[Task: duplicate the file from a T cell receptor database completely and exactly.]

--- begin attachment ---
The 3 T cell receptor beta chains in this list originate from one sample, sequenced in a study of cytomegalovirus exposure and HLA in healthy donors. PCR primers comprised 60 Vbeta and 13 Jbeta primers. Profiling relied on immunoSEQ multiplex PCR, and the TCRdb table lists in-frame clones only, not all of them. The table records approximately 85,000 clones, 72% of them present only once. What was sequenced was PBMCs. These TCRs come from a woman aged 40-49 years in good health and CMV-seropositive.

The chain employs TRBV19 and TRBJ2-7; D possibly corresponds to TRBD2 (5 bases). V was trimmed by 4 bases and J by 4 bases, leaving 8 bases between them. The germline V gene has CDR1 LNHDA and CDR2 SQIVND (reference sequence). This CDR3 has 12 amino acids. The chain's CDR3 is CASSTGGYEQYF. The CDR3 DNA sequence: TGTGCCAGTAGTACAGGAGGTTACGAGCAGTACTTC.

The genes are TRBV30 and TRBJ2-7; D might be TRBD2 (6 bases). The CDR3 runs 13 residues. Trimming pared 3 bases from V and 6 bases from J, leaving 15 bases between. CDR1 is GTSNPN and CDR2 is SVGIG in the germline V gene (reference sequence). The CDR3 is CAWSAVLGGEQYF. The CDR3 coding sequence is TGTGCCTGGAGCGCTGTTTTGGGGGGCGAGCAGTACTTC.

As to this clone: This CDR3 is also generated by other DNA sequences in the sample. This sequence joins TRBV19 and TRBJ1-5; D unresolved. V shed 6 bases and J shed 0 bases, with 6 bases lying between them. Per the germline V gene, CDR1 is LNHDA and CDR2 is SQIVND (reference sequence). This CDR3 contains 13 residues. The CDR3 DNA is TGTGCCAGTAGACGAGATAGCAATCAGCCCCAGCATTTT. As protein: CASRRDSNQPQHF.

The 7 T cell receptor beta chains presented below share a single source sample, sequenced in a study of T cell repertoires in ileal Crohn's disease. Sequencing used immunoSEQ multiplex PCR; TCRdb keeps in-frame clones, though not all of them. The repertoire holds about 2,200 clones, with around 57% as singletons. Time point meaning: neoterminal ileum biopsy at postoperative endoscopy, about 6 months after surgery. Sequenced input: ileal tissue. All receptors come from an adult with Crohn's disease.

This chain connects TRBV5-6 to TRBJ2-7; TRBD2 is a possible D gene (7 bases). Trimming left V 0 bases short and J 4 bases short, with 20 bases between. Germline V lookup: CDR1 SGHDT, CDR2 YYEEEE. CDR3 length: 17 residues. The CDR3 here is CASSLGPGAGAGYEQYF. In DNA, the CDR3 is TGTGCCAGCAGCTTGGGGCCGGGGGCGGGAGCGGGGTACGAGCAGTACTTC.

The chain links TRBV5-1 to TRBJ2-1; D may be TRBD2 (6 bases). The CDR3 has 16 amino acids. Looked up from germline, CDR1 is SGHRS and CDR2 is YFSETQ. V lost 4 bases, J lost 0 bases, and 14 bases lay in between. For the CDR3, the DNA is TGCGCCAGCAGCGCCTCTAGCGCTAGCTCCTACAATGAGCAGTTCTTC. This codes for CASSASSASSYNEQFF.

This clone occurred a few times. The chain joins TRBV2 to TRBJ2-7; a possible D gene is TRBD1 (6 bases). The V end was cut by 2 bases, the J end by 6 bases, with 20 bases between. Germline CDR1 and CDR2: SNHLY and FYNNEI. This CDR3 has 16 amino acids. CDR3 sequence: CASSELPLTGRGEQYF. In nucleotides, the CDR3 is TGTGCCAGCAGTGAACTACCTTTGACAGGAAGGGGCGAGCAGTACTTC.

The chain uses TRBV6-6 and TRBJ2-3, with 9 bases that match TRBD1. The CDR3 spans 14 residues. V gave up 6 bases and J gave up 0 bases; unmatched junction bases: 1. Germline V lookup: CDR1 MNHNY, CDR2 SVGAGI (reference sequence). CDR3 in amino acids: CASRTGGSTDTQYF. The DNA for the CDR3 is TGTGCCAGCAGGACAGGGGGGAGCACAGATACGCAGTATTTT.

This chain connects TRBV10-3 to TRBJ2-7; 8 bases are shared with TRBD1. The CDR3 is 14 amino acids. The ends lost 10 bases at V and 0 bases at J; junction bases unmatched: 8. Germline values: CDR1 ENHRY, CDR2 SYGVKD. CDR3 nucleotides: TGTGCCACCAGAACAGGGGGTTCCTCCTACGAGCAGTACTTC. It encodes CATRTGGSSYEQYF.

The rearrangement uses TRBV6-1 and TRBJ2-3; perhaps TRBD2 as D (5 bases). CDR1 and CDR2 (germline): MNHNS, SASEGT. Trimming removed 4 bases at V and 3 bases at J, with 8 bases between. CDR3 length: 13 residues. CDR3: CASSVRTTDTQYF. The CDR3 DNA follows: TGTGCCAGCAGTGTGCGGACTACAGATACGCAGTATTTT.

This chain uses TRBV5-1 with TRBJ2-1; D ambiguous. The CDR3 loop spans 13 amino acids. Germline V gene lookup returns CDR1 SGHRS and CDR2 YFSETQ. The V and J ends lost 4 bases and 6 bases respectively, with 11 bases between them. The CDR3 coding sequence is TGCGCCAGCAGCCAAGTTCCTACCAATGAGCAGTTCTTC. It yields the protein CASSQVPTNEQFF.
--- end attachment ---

The 3 T cell receptor beta chains in this list originate from one sample, sequenced in a study of cytomegalovirus exposure and HLA in healthy donors. PCR primers comprised 60 Vbeta and 13 Jbeta primers. Profiling relied on immunoSEQ multiplex PCR, and the TCRdb table lists in-frame clones only, not all of them. The table records approximately 85,000 clones, 72% of them present only once. What was sequenced was PBMCs. These TCRs come from a woman aged 40-49 years in good health and CMV-seropositive.

The chain employs TRBV19 and TRBJ2-7; D possibly corresponds to TRBD2 (5 bases). V was trimmed by 4 bases and J by 4 bases, leaving 8 bases between them. The germline V gene has CDR1 LNHDA and CDR2 SQIVND (reference sequence). This CDR3 has 12 amino acids. The chain's CDR3 is CASSTGGYEQYF. The CDR3 DNA sequence: TGTGCCAGTAGTACAGGAGGTTACGAGCAGTACTTC.

The genes are TRBV30 and TRBJ2-7; D might be TRBD2 (6 bases). The CDR3 runs 13 residues. Trimming pared 3 bases from V and 6 bases from J, leaving 15 bases between. CDR1 is GTSNPN and CDR2 is SVGIG in the germline V gene (reference sequence). The CDR3 is CAWSAVLGGEQYF. The CDR3 coding sequence is TGTGCCTGGAGCGCTGTTTTGGGGGGCGAGCAGTACTTC.

As to this clone: This CDR3 is also generated by other DNA sequences in the sample. This sequence joins TRBV19 and TRBJ1-5; D unresolved. V shed 6 bases and J shed 0 bases, with 6 bases lying between them. Per the germline V gene, CDR1 is LNHDA and CDR2 is SQIVND (reference sequence). This CDR3 contains 13 residues. The CDR3 DNA is TGTGCCAGTAGACGAGATAGCAATCAGCCCCAGCATTTT. As protein: CASRRDSNQPQHF.

The 7 T cell receptor beta chains presented below share a single source sample, sequenced in a study of T cell repertoires in ileal Crohn's disease. Sequencing used immunoSEQ multiplex PCR; TCRdb keeps in-frame clones, though not all of them. The repertoire holds about 2,200 clones, with around 57% as singletons. Time point meaning: neoterminal ileum biopsy at postoperative endoscopy, about 6 months after surgery. Sequenced input: ileal tissue. All receptors come from an adult with Crohn's disease.

This chain connects TRBV5-6 to TRBJ2-7; TRBD2 is a possible D gene (7 bases). Trimming left V 0 bases short and J 4 bases short, with 20 bases between. Germline V lookup: CDR1 SGHDT, CDR2 YYEEEE. CDR3 length: 17 residues. The CDR3 here is CASSLGPGAGAGYEQYF. In DNA, the CDR3 is TGTGCCAGCAGCTTGGGGCCGGGGGCGGGAGCGGGGTACGAGCAGTACTTC.

The chain links TRBV5-1 to TRBJ2-1; D may be TRBD2 (6 bases). The CDR3 has 16 amino acids. Looked up from germline, CDR1 is SGHRS and CDR2 is YFSETQ. V lost 4 bases, J lost 0 bases, and 14 bases lay in between. For the CDR3, the DNA is TGCGCCAGCAGCGCCTCTAGCGCTAGCTCCTACAATGAGCAGTTCTTC. This codes for CASSASSASSYNEQFF.

This clone occurred a few times. The chain joins TRBV2 to TRBJ2-7; a possible D gene is TRBD1 (6 bases). The V end was cut by 2 bases, the J end by 6 bases, with 20 bases between. Germline CDR1 and CDR2: SNHLY and FYNNEI. This CDR3 has 16 amino acids. CDR3 sequence: CASSELPLTGRGEQYF. In nucleotides, the CDR3 is TGTGCCAGCAGTGAACTACCTTTGACAGGAAGGGGCGAGCAGTACTTC.

The chain uses TRBV6-6 and TRBJ2-3, with 9 bases that match TRBD1. The CDR3 spans 14 residues. V gave up 6 bases and J gave up 0 bases; unmatched junction bases: 1. Germline V lookup: CDR1 MNHNY, CDR2 SVGAGI (reference sequence). CDR3 in amino acids: CASRTGGSTDTQYF. The DNA for the CDR3 is TGTGCCAGCAGGACAGGGGGGAGCACAGATACGCAGTATTTT.

This chain connects TRBV10-3 to TRBJ2-7; 8 bases are shared with TRBD1. The CDR3 is 14 amino acids. The ends lost 10 bases at V and 0 bases at J; junction bases unmatched: 8. Germline values: CDR1 ENHRY, CDR2 SYGVKD. CDR3 nucleotides: TGTGCCACCAGAACAGGGGGTTCCTCCTACGAGCAGTACTTC. It encodes CATRTGGSSYEQYF.

The rearrangement uses TRBV6-1 and TRBJ2-3; perhaps TRBD2 as D (5 bases). CDR1 and CDR2 (germline): MNHNS, SASEGT. Trimming removed 4 bases at V and 3 bases at J, with 8 bases between. CDR3 length: 13 residues. CDR3: CASSVRTTDTQYF. The CDR3 DNA follows: TGTGCCAGCAGTGTGCGGACTACAGATACGCAGTATTTT.

This chain uses TRBV5-1 with TRBJ2-1; D ambiguous. The CDR3 loop spans 13 amino acids. Germline V gene lookup returns CDR1 SGHRS and CDR2 YFSETQ. The V and J ends lost 4 bases and 6 bases respectively, with 11 bases between them. The CDR3 coding sequence is TGCGCCAGCAGCCAAGTTCCTACCAATGAGCAGTTCTTC. It yields the protein CASSQVPTNEQFF.